The problem was that LNG had to be kept at minus 265 degrees Fahrenheit or it would expand and increase the vapor pressure of the stored liquid. So, the pipes are well-insulated to reduce heat infiltration and sealed to prevent moisture from entering the insulation. If moisture comes in contact with the pipe, it quickly forms an ice ball that grows in size as more moisture is present, he said.
“We did what we thought was a thorough job of insulation, but we didn’t allow adequately for moisture. Ice kept forming on the transducers causing failures. We had tried a variety of tapes and plastics, but the moisture kept finding a way in,” Rivera recalled.
An Engineering Solution
Enter Alan Hatfield, vice president of LNG Technical Services at Braemar Engineering in Houston who met Rivera at a trade show and inquired about the meter’s performance in very cold environments.
“It turned out they were working on an installation at a big LNG storage facility and were having some troubles with the installation because moisture was getting into the insulation and forming ice on the surface of the meter‘s transducers,” Hatfield recalled.
Rivera learned from Hatfield about Braemar’s work with LNG applications, ranging from new plant construction to all types of maintenance challenges, and was advised that he needed more information, including the dimensions of the metering equipment, compositions of the pipe and transducers. Shortly afterwards, Rivera and his team hired Braemar Engineering to come up with an insulation and vapor- protection solution.
“The key was that they didn’t have the proper vapor-barrier configuration that prevents convection and completely seals out moisture. Quite simply, they needed a barrier that seals out all airflow within the insulation. They were preventing conduction but not convection,” said Hatfield.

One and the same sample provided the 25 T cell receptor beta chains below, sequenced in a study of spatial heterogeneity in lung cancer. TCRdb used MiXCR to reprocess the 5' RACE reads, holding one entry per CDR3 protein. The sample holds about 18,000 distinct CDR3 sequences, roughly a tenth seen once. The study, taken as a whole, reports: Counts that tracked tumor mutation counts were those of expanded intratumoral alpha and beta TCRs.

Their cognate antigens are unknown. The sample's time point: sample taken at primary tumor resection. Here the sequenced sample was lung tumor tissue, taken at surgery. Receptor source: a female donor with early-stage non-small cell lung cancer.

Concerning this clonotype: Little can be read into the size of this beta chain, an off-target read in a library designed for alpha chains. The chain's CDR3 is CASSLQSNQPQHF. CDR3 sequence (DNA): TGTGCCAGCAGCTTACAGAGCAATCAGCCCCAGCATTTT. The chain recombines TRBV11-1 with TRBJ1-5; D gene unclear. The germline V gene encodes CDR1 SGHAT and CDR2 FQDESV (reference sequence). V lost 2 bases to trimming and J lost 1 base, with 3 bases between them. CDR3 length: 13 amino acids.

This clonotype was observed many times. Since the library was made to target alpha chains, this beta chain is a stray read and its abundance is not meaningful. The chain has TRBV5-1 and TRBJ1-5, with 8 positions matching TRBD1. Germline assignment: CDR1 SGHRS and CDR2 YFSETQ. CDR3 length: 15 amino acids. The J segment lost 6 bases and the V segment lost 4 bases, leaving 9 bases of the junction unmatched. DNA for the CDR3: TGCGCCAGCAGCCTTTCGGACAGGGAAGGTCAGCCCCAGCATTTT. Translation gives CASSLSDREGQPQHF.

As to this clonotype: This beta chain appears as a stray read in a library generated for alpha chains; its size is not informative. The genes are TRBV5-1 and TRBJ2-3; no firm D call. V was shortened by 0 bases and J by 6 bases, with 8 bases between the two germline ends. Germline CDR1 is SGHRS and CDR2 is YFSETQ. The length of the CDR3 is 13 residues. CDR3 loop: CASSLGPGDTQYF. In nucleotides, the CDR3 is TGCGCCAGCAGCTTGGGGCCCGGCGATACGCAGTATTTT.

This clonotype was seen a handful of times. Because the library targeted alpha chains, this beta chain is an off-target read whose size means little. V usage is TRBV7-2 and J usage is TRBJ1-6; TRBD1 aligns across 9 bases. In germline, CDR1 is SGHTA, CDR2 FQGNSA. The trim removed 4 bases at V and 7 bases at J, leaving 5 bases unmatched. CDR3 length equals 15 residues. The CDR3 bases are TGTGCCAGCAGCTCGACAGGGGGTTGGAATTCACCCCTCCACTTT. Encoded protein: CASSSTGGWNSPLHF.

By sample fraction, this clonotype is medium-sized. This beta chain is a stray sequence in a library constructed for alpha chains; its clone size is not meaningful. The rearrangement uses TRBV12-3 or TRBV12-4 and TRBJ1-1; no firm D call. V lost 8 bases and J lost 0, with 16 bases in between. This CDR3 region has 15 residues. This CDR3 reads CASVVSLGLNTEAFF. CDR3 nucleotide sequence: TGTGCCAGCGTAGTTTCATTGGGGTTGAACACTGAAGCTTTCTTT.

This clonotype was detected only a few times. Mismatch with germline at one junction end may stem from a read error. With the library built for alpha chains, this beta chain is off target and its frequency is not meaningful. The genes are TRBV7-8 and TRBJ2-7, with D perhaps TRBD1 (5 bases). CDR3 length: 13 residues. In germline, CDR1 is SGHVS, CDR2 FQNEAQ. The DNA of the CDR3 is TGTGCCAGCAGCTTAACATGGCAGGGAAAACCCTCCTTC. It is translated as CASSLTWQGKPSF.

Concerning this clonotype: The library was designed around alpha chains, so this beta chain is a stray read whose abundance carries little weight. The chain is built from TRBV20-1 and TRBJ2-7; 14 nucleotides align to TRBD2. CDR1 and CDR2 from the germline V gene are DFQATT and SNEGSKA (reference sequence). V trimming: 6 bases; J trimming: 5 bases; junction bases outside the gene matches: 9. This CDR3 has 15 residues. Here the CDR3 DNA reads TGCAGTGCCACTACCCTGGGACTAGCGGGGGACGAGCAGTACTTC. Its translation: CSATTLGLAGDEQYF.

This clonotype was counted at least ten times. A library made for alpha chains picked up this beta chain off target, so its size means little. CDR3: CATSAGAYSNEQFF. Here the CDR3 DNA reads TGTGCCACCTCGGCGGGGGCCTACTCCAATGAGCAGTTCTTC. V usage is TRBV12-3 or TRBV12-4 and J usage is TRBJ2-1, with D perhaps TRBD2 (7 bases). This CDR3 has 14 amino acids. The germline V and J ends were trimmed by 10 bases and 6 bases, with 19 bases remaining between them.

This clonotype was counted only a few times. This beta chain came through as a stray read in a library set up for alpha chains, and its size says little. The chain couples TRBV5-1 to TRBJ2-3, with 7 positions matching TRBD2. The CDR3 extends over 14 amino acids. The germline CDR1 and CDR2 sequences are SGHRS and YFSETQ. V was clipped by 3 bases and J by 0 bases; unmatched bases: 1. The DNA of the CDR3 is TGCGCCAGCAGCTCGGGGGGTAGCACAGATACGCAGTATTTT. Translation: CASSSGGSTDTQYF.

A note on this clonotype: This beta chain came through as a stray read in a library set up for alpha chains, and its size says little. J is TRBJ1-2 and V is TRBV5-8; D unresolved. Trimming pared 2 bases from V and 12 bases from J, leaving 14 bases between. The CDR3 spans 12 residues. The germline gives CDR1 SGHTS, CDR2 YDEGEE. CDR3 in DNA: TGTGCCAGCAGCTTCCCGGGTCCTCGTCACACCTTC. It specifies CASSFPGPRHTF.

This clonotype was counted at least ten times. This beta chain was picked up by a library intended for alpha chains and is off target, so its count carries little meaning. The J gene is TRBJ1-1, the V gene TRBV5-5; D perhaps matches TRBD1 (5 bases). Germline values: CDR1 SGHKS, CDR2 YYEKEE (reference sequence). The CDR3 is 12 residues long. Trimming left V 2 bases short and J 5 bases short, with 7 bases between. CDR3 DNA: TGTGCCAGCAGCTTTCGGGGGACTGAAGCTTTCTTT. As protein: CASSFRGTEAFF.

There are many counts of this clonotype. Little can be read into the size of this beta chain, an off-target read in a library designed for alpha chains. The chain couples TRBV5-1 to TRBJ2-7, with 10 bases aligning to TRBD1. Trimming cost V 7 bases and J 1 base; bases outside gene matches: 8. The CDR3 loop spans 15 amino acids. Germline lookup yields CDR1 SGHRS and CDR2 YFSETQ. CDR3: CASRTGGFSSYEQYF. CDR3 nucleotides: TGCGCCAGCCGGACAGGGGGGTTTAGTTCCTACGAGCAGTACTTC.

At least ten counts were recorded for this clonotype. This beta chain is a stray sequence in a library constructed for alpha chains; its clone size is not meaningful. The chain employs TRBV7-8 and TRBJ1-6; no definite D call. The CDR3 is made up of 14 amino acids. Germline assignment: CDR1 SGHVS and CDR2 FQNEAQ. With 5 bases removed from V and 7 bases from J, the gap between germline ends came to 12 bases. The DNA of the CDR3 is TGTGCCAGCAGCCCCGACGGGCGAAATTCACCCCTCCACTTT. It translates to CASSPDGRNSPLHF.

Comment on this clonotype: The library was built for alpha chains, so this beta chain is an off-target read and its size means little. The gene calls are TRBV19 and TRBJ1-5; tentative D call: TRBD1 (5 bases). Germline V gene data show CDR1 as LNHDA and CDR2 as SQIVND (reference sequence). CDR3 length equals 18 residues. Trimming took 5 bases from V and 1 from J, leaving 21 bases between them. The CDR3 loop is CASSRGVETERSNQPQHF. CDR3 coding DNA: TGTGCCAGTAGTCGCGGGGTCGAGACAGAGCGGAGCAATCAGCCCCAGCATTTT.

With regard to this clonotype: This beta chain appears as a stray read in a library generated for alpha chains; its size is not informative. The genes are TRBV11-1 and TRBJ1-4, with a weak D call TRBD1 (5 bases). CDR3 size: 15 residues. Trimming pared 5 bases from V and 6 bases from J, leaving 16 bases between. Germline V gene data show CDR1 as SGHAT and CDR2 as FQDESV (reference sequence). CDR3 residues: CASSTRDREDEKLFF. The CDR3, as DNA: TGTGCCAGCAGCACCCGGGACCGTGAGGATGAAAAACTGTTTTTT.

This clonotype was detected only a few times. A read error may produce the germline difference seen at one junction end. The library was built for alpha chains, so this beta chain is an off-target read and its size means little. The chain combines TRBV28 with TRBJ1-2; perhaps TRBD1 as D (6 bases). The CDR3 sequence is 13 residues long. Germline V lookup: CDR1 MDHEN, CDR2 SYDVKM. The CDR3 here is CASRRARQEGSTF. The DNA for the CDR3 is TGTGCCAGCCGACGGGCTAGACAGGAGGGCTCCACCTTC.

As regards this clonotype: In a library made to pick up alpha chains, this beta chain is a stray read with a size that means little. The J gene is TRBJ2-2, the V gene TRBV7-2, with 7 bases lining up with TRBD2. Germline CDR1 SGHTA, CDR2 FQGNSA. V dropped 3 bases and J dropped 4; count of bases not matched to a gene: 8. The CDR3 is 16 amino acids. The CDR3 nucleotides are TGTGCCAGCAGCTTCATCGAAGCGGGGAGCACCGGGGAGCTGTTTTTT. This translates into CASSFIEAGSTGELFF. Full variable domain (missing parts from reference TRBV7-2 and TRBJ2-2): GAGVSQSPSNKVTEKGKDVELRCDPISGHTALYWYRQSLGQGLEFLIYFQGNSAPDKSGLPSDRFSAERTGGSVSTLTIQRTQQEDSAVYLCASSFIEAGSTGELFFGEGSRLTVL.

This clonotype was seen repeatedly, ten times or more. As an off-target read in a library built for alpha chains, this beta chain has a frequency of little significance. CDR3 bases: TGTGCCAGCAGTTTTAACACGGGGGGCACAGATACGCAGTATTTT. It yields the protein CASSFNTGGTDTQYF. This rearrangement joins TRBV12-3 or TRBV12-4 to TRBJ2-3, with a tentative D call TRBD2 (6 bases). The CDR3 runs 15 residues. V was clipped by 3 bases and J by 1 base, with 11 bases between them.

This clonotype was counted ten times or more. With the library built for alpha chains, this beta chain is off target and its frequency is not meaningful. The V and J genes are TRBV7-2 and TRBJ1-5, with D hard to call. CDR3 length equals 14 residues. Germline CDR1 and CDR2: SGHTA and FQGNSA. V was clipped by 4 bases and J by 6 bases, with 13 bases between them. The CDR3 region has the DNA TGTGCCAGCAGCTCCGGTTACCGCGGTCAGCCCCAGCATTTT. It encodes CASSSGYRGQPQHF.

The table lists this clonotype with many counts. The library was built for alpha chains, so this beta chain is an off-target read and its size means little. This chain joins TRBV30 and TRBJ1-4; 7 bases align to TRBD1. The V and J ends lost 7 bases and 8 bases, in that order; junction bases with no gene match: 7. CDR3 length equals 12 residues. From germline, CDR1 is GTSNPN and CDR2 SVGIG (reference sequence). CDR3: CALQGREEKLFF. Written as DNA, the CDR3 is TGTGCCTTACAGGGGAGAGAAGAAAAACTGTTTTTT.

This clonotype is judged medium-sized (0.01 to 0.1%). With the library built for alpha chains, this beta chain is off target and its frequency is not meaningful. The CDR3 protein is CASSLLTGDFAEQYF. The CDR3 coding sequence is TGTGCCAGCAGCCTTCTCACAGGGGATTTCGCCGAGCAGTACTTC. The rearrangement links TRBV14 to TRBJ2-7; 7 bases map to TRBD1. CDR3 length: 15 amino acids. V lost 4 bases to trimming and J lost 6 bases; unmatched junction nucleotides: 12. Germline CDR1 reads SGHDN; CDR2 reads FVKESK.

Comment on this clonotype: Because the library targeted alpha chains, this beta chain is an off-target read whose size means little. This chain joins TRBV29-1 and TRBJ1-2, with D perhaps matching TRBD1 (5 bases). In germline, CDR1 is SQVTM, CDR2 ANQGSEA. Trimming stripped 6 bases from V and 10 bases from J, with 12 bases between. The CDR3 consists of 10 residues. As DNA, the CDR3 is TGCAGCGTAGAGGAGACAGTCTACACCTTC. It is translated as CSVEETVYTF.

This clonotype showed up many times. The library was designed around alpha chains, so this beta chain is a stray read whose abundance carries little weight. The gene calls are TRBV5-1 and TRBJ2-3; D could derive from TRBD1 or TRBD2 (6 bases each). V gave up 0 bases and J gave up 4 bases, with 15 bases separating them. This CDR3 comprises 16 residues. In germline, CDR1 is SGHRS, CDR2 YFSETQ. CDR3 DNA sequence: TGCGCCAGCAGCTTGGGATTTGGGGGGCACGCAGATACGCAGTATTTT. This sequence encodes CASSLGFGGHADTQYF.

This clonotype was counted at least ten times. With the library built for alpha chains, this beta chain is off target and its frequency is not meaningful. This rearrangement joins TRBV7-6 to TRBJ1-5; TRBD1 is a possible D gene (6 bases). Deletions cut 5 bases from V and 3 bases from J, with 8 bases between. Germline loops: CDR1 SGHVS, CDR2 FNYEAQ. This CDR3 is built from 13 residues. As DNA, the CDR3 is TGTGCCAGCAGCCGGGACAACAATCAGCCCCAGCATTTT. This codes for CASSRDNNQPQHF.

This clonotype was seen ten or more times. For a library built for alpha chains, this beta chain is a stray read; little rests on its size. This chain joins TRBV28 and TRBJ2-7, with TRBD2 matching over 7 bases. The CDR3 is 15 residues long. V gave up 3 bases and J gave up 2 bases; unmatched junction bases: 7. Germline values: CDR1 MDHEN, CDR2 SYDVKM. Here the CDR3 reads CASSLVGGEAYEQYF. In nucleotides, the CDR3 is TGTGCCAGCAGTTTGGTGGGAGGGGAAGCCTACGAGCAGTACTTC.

The Braemar team recommended polyisocyanurate (PIR) pipe insulation, a polyurethane-modified polyisocyanurate cellular plastic supplied as a bunstock foam. PIR was chosen because it provides dimensional stability over a wider range of temperatures than standard polyurethane insulation, plus it does not provide nutrients for mold and mildew, Hatfield explained.
The rigid foam can be fabricated into sheets and other shapes for a variety of thermal insulation and specialty applications with higher strength requirements. Shaped as pipe insulation, PIR has been used extensively in extreme environments and has proved an excellent performer in cryogenic applications, including LNG, he said.
Environmentally, it is manufactured without chlorofluorocarbon or hydro-chlorofluorocarbon blowing agents. In accordance with the Clean Air Act and the Montreal Protocol, PIR foam insulation is manufactured with hydrocarbon blowing agents, which has no ozone depletion potential, Hatfield said.
Though the performance and safety of the PIR was extremely important to the project, it was the lack of a vapor barrier that caused problems with the original installation, he said. The purpose of the vapor barrier was two-fold. First, it had to protect the outer layer of the PIR installation from ultraviolet light from the sun and seal it from any moisture penetration. They specified stainless steel metal weather jacketing applied with a minimum of two coats of a mastic material.
Second, they recommended a secondary vapor barrier between the outer PIR layer and the inner. This extra layer would ensure that absolutely zero moisture could reach the flow meter’s transducers. It consisted of a three-layer multiplex with a layer of aluminum foil sandwiched between two layers of polyester film.
Rivera said they contacted the insulation contractor recommended by the LNG storage facilities engineers, and they followed the insulation specifications created by the Braemar engineering team.
“They even included an insulated window so we could visually monitor the transducers,” Rivera recalled.
“As a result of the insulation solution provided by Braemar, the original meter has been working accurately ever since we completed the new insulation installation with no need for service and engineers at the LNG storage facility have ordered two more ultrasonic flow meters to monitor their main line 32-inch pipe used for offloading LNG from the ships.
“It wasn’t easy,” Rivera said, “but, with the help of insulation engineering, we have finally found an ultrasonic solution for extra low temperature flow applications.”